When you first begin your photography as a hobby, probably with a handheld camera or phone, just like most new to the craft, you take pictures of everything. Statues, flowers, birds… You don’t know yet what you’re good at so you shoot everything. You have no professional experience, you’re not thinking yet about making it into an income producing business. You’re just taking pictures because you liked it. It’s fun.
But then, something happens…you begin taking more and more pictures. At family events, of friends, you’re dabbling more into different types of photography…Landscape, Architectural, portraits and if you’re invited to a wedding you sneak out your own camera and snap a few there too. You begin getting accolades that your work is good and you begin doing more research online, you take the plunge and invest your money and time to learn how to use your new shiny DSLR. Your passion for this hobby grows and you begin to compare yourself to seasoned photographers and begin to get very serious about it but you don’t know where you’ll go with this newfound passion so you just keep shooting whatever is pleasing to your eye.
You begin to take a few gigs here and there probably all still free work, posts all your pictures on social media but here’s where things start to get a little iffy…all these pictures are random and there’s no pattern. I was the same exact way until I read a book called “The One Thing” by Gary Keller and along with my mentor and business coach I made a drastic turn that made all the difference. I focused, narrowed my niche and found my One Thing.
It’s not to say that I don’t dabble here and there, but I found the most success when I narrowed my focus to working with a specific type of client. This made all the difference, it removed all other distractions and I could focus specifically on my one client. The ideal client. It was like hitting a goldmine…literally. The success happened fast and slow.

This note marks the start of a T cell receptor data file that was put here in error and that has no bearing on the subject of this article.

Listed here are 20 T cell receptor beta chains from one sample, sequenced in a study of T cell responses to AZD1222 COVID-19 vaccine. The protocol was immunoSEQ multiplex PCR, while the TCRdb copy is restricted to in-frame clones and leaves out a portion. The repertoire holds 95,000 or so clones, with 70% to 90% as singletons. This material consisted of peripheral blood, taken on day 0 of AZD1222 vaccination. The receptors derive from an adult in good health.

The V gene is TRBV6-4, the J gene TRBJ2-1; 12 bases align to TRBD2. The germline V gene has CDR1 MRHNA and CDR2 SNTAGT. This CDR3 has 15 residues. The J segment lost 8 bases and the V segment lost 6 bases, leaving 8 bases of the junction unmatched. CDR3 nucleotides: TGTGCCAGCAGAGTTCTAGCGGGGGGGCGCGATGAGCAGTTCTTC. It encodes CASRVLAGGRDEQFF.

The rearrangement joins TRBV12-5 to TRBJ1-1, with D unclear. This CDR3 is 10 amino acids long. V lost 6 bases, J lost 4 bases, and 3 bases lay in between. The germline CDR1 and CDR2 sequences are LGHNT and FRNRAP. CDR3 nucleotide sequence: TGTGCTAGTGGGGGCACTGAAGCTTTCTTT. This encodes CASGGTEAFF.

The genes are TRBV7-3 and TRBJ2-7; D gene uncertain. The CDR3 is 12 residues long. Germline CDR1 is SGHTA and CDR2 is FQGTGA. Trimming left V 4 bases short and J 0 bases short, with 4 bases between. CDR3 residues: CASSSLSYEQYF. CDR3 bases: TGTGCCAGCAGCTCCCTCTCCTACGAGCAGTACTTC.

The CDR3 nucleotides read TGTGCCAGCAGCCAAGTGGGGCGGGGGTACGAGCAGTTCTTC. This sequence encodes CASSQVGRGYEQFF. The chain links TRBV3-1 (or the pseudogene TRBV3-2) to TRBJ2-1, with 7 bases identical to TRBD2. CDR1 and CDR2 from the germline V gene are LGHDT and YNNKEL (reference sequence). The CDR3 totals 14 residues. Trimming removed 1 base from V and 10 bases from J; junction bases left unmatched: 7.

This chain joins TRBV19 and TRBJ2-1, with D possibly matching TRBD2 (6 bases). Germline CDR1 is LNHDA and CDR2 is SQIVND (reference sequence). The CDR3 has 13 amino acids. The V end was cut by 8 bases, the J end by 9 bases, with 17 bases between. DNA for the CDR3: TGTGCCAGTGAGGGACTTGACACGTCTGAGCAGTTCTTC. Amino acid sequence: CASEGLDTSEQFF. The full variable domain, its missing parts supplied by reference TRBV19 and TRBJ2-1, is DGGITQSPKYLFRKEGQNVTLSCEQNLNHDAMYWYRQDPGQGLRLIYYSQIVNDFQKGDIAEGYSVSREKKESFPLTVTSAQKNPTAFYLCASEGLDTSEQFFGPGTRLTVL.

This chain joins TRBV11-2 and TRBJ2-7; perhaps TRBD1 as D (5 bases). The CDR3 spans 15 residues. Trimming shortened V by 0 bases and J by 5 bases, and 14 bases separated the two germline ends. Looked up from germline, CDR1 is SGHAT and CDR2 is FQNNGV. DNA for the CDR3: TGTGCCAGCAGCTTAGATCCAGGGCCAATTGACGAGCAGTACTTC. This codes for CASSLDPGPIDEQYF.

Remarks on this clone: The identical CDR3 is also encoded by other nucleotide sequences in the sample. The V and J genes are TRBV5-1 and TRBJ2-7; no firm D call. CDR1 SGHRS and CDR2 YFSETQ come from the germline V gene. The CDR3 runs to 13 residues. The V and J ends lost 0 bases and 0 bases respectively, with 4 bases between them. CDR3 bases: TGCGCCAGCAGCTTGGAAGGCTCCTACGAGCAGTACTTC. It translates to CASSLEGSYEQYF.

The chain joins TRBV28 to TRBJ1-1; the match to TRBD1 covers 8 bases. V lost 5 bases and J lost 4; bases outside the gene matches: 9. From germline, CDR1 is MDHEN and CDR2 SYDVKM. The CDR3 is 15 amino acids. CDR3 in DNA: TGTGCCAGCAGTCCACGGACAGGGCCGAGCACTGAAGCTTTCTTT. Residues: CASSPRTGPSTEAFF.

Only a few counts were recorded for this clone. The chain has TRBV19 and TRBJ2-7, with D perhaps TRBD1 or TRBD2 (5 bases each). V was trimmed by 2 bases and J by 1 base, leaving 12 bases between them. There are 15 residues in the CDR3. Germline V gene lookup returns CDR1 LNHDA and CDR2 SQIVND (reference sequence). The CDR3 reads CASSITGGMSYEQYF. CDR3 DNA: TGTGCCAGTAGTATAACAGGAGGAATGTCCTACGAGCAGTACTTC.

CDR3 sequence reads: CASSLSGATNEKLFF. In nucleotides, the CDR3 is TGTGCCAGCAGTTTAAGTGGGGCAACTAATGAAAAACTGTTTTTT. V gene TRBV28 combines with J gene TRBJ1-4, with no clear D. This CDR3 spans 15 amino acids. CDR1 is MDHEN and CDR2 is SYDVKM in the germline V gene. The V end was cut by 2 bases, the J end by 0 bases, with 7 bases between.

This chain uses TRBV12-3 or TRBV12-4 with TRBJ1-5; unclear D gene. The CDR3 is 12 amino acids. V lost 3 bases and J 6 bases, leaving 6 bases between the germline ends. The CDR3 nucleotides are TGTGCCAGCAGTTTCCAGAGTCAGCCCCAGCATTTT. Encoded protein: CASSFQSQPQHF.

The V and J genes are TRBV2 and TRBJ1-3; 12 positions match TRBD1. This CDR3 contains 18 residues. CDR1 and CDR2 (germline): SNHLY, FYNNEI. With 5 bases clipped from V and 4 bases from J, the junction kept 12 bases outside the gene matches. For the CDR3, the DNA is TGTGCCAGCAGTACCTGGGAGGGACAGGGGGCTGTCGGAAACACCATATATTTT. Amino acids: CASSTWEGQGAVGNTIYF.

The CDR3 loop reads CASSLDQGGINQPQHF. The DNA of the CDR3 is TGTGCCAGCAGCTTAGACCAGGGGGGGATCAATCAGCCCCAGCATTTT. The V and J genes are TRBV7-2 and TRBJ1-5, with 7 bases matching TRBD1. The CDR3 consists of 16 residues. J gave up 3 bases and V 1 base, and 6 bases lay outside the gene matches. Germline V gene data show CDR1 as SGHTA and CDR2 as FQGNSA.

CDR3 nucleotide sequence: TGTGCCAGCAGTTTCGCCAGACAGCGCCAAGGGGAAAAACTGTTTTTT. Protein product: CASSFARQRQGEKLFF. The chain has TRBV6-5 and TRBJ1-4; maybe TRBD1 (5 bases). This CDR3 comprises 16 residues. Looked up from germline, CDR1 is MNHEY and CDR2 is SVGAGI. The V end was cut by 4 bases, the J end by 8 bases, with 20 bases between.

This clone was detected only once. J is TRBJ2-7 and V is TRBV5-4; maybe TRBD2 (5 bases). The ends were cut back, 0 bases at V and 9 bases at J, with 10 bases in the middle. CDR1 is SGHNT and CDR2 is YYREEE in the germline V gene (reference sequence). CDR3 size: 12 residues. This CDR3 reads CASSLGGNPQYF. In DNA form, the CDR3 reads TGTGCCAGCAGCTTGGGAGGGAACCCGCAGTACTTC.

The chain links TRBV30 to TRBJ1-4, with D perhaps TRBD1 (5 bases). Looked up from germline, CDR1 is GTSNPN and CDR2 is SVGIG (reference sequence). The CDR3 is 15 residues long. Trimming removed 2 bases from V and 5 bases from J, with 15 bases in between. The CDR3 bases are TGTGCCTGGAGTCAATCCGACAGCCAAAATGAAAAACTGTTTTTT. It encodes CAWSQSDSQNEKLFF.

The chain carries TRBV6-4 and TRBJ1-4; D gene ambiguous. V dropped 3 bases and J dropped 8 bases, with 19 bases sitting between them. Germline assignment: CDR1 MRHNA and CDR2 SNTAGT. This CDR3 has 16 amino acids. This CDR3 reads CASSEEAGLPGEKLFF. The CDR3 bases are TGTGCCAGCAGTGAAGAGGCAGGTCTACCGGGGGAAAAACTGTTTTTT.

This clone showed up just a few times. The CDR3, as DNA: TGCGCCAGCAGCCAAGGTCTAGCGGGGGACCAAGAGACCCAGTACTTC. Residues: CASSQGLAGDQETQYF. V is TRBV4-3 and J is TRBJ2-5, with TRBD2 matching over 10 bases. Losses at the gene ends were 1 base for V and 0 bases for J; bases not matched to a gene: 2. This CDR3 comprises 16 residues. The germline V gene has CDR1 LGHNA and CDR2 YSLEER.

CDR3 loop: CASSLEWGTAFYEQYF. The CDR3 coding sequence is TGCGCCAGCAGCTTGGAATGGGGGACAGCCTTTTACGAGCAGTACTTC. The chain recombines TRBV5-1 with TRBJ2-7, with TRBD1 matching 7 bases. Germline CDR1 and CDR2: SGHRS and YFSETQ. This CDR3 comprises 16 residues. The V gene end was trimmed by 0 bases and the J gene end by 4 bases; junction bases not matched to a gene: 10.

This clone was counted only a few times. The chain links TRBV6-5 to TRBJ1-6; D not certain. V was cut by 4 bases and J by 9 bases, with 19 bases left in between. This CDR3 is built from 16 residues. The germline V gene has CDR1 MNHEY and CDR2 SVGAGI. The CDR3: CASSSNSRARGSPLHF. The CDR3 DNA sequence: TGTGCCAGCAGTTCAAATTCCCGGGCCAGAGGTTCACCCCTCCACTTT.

Fast because I was providing a much needed service, it was constant. At the same time it was a slow process in developing my newfound area of expertise. I had to learn my client from the inside out. Their industry, their likes and dislikes and so my services were specifically tailored to them. I spoke like them even used their jargon in my marketing. I became one of them and because I had found my ONE Thing and I kept perfecting the craft with every single client I became very good at what I did.
What happens when you become very good at one thing is that it eliminates all other distractions. You have narrowed your goals therefore removing all other distractions and you are only focusing on this ONE outcome. YOu’re not worried about if X=Y because you know the results you’re after.
In the beginning it’s great to dabble into whatever your heart desires because your heart never leads you astray…but once you begin to want more out of your hobby and you’d like to begin monetizing you will need to eliminate the distractions and really start to look at the one area you’re both Good at and that You really like to do. If it’s weddings, do weddings, if it’s landscapes and nature do that…if you’re a people person, go with portraits, if you prefer inanimate objects then go that route. You do models or fine art..
You can do a combination but when you are doing your marketing, you want to be known as the expert at one thing. When I hire photographers for gigs I look at their websites and I would say 95% of the sites are very general and broad. There’s no congruency, I get distracted and don’t know what you’re specializing in. You’re a great photographer and all, but it’s clear to me you’re still searching for you’re one thing. You’re still distracted, you’re speaking many different languages and your client will get distracted too. You’re not yet speaking like your clients, you’re not yet at one with them where they can say …she get’s me or he knows what I want. And that my friends, it’s what it’s all about. Working with the clients you love because they will praise your work and keep coming back to you.
To summarize, if you’re at the cusp of wanting to take your hobby to the next level you have to treat it more seriously and take yourself to the next level and continue to hone in on your craft until you become well known for your ONE THING. In the words of Steve Jobs, “the only way to do great work is to love what you do. If you haven’t found it yet, keep looking. Don’t settle.”